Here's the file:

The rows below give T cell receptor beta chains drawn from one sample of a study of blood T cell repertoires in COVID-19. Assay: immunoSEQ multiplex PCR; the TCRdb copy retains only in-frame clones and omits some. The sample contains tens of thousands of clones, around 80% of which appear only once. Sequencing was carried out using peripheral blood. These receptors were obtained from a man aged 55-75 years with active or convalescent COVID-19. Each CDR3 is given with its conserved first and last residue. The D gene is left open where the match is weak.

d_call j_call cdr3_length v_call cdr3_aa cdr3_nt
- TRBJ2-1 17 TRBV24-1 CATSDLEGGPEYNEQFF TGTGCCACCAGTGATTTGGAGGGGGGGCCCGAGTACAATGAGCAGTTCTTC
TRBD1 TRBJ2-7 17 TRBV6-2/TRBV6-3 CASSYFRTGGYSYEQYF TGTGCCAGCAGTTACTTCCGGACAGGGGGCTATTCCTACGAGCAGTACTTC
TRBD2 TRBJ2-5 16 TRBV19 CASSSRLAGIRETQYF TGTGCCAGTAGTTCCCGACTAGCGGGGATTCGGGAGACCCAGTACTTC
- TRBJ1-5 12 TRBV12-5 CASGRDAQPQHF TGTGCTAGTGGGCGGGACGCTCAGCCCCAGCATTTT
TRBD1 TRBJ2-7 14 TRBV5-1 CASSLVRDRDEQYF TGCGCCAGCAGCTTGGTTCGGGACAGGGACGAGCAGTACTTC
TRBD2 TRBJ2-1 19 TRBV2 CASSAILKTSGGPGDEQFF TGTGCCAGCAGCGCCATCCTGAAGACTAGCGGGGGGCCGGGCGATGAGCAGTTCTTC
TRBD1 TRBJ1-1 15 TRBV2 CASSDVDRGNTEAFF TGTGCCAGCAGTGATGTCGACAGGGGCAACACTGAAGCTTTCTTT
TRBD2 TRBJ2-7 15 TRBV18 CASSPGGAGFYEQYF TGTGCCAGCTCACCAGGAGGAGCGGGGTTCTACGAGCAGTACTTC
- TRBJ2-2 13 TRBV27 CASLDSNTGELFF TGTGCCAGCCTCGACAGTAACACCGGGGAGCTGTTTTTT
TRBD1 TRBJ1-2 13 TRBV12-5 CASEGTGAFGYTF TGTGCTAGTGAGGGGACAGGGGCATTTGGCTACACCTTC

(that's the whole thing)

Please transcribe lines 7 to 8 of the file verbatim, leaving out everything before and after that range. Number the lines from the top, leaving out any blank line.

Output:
TRBD1 TRBJ2-7 14 TRBV5-1 CASSLVRDRDEQYF TGCGCCAGCAGCTTGGTTCGGGACAGGGACGAGCAGTACTTC
TRBD2 TRBJ2-1 19 TRBV2 CASSAILKTSGGPGDEQFF TGTGCCAGCAGCGCCATCCTGAAGACTAGCGGGGGGCCGGGCGATGAGCAGTTCTTC